Curling is a sport that originated in Scotland in the 16th century, in which a player slides a stone across ice to reach a target. It is now played around the world, particularly in cold climates like Canada. The playing stones used in the early years were simply river rocks about the size of a man's hand. The sport evolved throughout the years, and current stones are 42-lb. polished granite pieces that can cost thousands of dollars each.
 
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Curling is a strategic, challenging, fun and engaging team sport that can be enjoyed by virtually anyone.
There are teams and structured courses for children, youth, adult, visually impaired and wheelchair players.
 
ALL YOU NEED TO KNOW ABOUT CURLING
from the Canadian Curling Association
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Mixed Doubles Curling
First time as an Olympic Sport in Korea 2018

HOW IT IS PLAYED 





 
 
 
OLYMPICS
Curling was a medal sport at the Chamonix 1924 Olympic Winter Games. It was an Olympic demonstration sport in 1932 in Lake Placid, 1936 in Garmisch-Partenkirchen, 1964 in Innsbruck, 1988 in Calgary and 1992 in Albertville. It was a medal sport again at the Nagano 1998 Olympic Winter Games. Canada has won gold in men’s curling at the last two Winter Games, and Sweden has won women’s gold at the last two Winter Games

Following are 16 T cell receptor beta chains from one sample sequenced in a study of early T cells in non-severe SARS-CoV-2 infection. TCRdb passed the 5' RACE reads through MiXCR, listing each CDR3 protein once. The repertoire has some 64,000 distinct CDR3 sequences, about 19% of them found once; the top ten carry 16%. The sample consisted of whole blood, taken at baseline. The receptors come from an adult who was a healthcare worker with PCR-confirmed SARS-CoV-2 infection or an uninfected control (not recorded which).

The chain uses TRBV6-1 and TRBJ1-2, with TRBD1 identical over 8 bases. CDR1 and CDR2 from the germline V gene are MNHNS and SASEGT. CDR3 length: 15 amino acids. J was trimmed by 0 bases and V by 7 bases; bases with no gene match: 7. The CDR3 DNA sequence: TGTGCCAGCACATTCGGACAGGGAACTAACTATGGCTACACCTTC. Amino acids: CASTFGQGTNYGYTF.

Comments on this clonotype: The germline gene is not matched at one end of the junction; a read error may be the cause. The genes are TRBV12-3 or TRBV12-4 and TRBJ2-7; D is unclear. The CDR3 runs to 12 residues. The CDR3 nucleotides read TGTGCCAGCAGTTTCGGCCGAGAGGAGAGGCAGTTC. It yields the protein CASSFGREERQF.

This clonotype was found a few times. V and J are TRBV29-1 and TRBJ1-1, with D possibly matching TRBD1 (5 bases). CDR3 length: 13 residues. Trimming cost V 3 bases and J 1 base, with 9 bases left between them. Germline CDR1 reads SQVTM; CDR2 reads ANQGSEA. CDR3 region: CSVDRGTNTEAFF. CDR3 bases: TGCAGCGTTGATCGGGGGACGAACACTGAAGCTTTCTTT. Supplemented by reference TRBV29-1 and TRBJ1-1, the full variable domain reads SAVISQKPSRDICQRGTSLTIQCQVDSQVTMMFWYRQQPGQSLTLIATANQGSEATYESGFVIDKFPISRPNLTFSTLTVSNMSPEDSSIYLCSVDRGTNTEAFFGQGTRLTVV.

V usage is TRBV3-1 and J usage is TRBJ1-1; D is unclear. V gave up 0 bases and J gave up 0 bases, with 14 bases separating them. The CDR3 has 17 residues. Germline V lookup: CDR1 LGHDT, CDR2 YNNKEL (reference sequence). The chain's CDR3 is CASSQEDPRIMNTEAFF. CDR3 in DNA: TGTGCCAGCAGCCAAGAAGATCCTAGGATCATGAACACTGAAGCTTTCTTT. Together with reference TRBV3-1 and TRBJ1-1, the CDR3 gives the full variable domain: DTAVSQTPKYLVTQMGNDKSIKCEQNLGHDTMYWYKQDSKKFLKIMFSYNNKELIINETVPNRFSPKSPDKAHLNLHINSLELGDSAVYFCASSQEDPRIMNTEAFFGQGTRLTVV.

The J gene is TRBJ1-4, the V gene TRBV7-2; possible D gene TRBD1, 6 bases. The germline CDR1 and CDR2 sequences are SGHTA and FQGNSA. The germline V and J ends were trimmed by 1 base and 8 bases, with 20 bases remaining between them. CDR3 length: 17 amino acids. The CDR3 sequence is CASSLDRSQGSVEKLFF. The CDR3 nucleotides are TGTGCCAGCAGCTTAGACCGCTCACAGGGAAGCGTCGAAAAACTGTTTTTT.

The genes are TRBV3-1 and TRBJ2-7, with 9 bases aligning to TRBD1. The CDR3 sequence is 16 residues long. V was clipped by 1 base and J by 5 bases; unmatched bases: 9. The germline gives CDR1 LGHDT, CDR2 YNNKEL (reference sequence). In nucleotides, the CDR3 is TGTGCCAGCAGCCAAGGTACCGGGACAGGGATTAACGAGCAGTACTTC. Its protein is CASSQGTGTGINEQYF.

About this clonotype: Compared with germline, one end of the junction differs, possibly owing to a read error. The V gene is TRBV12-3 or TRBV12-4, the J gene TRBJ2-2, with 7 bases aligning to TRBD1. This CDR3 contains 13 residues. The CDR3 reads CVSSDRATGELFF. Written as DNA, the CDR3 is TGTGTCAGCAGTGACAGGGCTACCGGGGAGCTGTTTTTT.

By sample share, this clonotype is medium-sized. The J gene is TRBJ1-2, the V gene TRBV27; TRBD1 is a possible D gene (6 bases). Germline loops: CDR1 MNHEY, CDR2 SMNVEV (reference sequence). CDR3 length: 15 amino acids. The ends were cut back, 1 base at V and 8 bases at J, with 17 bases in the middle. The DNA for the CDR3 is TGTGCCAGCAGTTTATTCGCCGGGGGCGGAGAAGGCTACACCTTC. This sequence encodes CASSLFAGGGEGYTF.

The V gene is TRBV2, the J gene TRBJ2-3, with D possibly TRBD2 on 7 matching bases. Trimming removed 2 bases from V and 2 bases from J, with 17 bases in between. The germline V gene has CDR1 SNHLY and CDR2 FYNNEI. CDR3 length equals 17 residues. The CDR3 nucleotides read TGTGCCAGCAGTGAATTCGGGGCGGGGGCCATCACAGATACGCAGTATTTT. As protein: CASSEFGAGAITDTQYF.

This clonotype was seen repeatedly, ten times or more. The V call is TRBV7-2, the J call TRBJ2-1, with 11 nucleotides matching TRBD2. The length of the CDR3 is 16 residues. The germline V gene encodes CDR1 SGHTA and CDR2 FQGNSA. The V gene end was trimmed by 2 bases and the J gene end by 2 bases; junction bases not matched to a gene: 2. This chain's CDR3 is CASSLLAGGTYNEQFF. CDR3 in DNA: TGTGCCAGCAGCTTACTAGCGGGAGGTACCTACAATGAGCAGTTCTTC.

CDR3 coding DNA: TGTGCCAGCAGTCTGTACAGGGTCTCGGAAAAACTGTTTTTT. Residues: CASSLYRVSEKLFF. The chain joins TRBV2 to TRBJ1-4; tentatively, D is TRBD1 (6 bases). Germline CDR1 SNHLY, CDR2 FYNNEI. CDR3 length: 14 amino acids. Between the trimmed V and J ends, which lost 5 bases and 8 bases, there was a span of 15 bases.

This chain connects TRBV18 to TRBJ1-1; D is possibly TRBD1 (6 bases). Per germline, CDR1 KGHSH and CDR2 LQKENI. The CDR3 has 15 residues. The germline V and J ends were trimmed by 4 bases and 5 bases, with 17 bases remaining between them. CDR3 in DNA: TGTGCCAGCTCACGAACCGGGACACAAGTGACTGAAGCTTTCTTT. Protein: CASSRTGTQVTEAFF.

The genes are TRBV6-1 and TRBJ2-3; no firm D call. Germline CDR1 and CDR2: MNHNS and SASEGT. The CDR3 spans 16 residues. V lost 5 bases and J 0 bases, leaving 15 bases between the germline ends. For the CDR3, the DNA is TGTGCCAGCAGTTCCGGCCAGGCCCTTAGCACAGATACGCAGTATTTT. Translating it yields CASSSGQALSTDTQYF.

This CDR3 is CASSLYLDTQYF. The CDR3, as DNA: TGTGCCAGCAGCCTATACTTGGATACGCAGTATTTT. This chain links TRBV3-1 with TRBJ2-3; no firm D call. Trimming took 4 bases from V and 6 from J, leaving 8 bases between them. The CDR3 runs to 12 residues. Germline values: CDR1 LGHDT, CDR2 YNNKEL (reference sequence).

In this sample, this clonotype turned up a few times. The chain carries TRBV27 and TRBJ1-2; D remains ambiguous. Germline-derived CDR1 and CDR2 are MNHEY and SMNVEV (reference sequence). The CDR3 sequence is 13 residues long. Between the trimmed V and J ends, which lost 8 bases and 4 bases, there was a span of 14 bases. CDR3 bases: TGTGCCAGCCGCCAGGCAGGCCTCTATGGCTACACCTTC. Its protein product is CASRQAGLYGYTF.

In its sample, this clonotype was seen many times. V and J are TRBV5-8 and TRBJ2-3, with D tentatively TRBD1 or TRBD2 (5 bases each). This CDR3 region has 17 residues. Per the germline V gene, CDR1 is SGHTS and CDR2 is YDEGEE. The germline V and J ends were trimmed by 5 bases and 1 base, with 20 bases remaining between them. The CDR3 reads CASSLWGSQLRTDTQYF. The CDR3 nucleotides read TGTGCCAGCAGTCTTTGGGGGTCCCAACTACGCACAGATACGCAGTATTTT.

ABOUT THAT SWEEPING
Sweeping adds the element of fitness to curling, because, to be effective, sweeping must be very vigorous. Sweeping slightly melts the ice, which reduces friction between the running stone and the ice. The result is that the stone will curl less, and slide farther. Sweeping is called for when the stone has not been delivered firmly enough, and/or when the shot is aimed “narrow” or inside the broom target. Sweeping can help a rock slide up to additional 15 feet. Top teams control most shots by using aim and weight “within the sweeping zone.

THE OLDEST STONE
The Stirling Stone, which is engraved with a date of the year 1511, is said to be the oldest curling stone in the world. The sport originated in Scotland, where matches were held during the winter on frozen ponds, lochs and marshes. Today’s curling stones, which have handles so that athletes can accurately steer them down a sheet of ice, weigh 19.96 kilograms and are made of dense granite.

 
 
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